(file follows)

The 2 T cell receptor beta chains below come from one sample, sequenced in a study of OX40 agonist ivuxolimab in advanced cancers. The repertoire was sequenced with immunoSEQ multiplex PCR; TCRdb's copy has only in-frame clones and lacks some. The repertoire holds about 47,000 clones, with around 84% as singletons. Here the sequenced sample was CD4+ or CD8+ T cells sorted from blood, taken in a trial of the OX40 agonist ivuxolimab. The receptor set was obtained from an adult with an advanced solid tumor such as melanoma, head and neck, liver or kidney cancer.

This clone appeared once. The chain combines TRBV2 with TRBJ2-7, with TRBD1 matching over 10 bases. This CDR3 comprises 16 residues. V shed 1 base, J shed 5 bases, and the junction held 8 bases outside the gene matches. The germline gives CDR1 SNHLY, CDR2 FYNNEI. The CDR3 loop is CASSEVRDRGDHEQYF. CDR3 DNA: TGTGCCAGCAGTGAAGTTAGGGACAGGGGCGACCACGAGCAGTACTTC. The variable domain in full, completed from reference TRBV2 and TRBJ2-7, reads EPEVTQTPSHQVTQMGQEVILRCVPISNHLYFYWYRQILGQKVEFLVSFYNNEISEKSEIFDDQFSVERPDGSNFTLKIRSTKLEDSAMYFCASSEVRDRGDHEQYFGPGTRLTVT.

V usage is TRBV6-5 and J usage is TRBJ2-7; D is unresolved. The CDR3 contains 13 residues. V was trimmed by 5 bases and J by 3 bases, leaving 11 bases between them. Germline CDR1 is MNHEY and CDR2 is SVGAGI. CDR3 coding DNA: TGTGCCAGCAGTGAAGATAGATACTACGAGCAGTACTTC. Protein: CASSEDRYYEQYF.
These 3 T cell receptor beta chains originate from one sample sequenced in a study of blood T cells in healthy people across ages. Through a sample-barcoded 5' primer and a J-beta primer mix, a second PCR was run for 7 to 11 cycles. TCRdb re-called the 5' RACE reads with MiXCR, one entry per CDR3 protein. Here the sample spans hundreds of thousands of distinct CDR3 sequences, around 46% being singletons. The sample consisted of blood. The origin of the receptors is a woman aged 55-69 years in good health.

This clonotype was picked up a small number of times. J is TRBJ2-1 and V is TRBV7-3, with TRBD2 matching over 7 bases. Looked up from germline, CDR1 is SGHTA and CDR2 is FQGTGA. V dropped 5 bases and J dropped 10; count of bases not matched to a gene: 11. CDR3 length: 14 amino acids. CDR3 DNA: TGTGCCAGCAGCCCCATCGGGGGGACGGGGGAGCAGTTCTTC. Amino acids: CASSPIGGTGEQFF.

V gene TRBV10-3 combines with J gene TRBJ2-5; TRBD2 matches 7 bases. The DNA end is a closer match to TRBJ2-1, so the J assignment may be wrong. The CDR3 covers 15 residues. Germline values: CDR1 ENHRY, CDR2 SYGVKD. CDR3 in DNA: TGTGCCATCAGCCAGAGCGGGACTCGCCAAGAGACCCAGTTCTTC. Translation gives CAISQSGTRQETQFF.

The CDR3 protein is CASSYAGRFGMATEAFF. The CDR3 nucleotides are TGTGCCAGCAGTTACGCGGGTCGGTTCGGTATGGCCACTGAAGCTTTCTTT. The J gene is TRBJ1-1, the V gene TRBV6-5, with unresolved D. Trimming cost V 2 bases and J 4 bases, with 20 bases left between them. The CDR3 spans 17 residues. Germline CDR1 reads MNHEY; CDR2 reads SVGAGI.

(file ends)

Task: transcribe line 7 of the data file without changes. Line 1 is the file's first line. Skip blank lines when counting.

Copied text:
The CDR3 protein is CASSYAGRFGMATEAFF. The CDR3 nucleotides are TGTGCCAGCAGTTACGCGGGTCGGTTCGGTATGGCCACTGAAGCTTTCTTT. The J gene is TRBJ1-1, the V gene TRBV6-5, with unresolved D. Trimming cost V 2 bases and J 4 bases, with 20 bases left between them. The CDR3 spans 17 residues. Germline CDR1 reads MNHEY; CDR2 reads SVGAGI.